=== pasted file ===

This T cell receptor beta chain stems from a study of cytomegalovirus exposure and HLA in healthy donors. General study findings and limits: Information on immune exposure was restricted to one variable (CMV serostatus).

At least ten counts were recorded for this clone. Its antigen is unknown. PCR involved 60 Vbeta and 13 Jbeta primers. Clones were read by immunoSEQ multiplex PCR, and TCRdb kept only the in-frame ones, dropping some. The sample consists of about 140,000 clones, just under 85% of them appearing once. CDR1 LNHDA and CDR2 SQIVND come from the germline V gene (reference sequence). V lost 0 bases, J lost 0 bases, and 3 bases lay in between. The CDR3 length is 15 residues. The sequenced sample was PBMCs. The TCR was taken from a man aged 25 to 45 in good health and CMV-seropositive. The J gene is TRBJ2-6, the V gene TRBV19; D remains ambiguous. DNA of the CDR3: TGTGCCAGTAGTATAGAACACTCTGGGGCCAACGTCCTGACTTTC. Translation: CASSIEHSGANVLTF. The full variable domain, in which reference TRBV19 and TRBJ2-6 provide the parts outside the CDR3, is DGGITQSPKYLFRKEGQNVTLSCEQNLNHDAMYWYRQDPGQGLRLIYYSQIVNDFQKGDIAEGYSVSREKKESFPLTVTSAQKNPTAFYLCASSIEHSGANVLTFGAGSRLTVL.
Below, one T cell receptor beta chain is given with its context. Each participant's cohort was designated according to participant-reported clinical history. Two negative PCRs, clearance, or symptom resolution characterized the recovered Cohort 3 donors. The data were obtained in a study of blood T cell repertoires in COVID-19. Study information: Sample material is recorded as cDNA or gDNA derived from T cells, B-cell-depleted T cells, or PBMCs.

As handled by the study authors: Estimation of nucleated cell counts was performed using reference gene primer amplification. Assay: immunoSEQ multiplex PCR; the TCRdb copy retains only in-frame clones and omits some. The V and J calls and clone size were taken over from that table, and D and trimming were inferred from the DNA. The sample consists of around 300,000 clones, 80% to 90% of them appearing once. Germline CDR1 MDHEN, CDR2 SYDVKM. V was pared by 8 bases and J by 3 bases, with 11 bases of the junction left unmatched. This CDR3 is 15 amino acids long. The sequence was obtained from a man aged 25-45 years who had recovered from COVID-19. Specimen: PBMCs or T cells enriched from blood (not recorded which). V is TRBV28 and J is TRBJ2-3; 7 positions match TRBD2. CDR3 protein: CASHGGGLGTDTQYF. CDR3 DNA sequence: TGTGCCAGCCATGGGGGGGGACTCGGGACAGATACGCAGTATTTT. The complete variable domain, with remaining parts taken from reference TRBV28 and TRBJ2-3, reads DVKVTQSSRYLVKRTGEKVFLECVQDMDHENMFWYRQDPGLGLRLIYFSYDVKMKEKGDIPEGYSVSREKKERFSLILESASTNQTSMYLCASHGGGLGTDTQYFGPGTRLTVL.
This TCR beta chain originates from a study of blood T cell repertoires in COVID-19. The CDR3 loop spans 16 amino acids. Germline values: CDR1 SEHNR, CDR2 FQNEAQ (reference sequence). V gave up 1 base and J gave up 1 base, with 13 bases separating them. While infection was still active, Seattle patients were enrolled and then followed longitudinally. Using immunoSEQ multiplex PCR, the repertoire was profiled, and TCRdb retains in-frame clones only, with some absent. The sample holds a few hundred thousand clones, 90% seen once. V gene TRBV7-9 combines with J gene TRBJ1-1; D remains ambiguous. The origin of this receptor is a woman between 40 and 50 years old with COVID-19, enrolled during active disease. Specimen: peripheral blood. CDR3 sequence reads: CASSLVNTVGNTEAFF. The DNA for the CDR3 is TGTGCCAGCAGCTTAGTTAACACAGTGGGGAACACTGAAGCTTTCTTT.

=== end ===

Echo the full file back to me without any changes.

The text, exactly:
This T cell receptor beta chain stems from a study of cytomegalovirus exposure and HLA in healthy donors. General study findings and limits: Information on immune exposure was restricted to one variable (CMV serostatus).

At least ten counts were recorded for this clone. Its antigen is unknown. PCR involved 60 Vbeta and 13 Jbeta primers. Clones were read by immunoSEQ multiplex PCR, and TCRdb kept only the in-frame ones, dropping some. The sample consists of about 140,000 clones, just under 85% of them appearing once. CDR1 LNHDA and CDR2 SQIVND come from the germline V gene (reference sequence). V lost 0 bases, J lost 0 bases, and 3 bases lay in between. The CDR3 length is 15 residues. The sequenced sample was PBMCs. The TCR was taken from a man aged 25 to 45 in good health and CMV-seropositive. The J gene is TRBJ2-6, the V gene TRBV19; D remains ambiguous. DNA of the CDR3: TGTGCCAGTAGTATAGAACACTCTGGGGCCAACGTCCTGACTTTC. Translation: CASSIEHSGANVLTF. The full variable domain, in which reference TRBV19 and TRBJ2-6 provide the parts outside the CDR3, is DGGITQSPKYLFRKEGQNVTLSCEQNLNHDAMYWYRQDPGQGLRLIYYSQIVNDFQKGDIAEGYSVSREKKESFPLTVTSAQKNPTAFYLCASSIEHSGANVLTFGAGSRLTVL.
Below, one T cell receptor beta chain is given with its context. Each participant's cohort was designated according to participant-reported clinical history. Two negative PCRs, clearance, or symptom resolution characterized the recovered Cohort 3 donors. The data were obtained in a study of blood T cell repertoires in COVID-19. Study information: Sample material is recorded as cDNA or gDNA derived from T cells, B-cell-depleted T cells, or PBMCs.

As handled by the study authors: Estimation of nucleated cell counts was performed using reference gene primer amplification. Assay: immunoSEQ multiplex PCR; the TCRdb copy retains only in-frame clones and omits some. The V and J calls and clone size were taken over from that table, and D and trimming were inferred from the DNA. The sample consists of around 300,000 clones, 80% to 90% of them appearing once. Germline CDR1 MDHEN, CDR2 SYDVKM. V was pared by 8 bases and J by 3 bases, with 11 bases of the junction left unmatched. This CDR3 is 15 amino acids long. The sequence was obtained from a man aged 25-45 years who had recovered from COVID-19. Specimen: PBMCs or T cells enriched from blood (not recorded which). V is TRBV28 and J is TRBJ2-3; 7 positions match TRBD2. CDR3 protein: CASHGGGLGTDTQYF. CDR3 DNA sequence: TGTGCCAGCCATGGGGGGGGACTCGGGACAGATACGCAGTATTTT. The complete variable domain, with remaining parts taken from reference TRBV28 and TRBJ2-3, reads DVKVTQSSRYLVKRTGEKVFLECVQDMDHENMFWYRQDPGLGLRLIYFSYDVKMKEKGDIPEGYSVSREKKERFSLILESASTNQTSMYLCASHGGGLGTDTQYFGPGTRLTVL.
This TCR beta chain originates from a study of blood T cell repertoires in COVID-19. The CDR3 loop spans 16 amino acids. Germline values: CDR1 SEHNR, CDR2 FQNEAQ (reference sequence). V gave up 1 base and J gave up 1 base, with 13 bases separating them. While infection was still active, Seattle patients were enrolled and then followed longitudinally. Using immunoSEQ multiplex PCR, the repertoire was profiled, and TCRdb retains in-frame clones only, with some absent. The sample holds a few hundred thousand clones, 90% seen once. V gene TRBV7-9 combines with J gene TRBJ1-1; D remains ambiguous. The origin of this receptor is a woman between 40 and 50 years old with COVID-19, enrolled during active disease. Specimen: peripheral blood. CDR3 sequence reads: CASSLVNTVGNTEAFF. The DNA for the CDR3 is TGTGCCAGCAGCTTAGTTAACACAGTGGGGAACACTGAAGCTTTCTTT.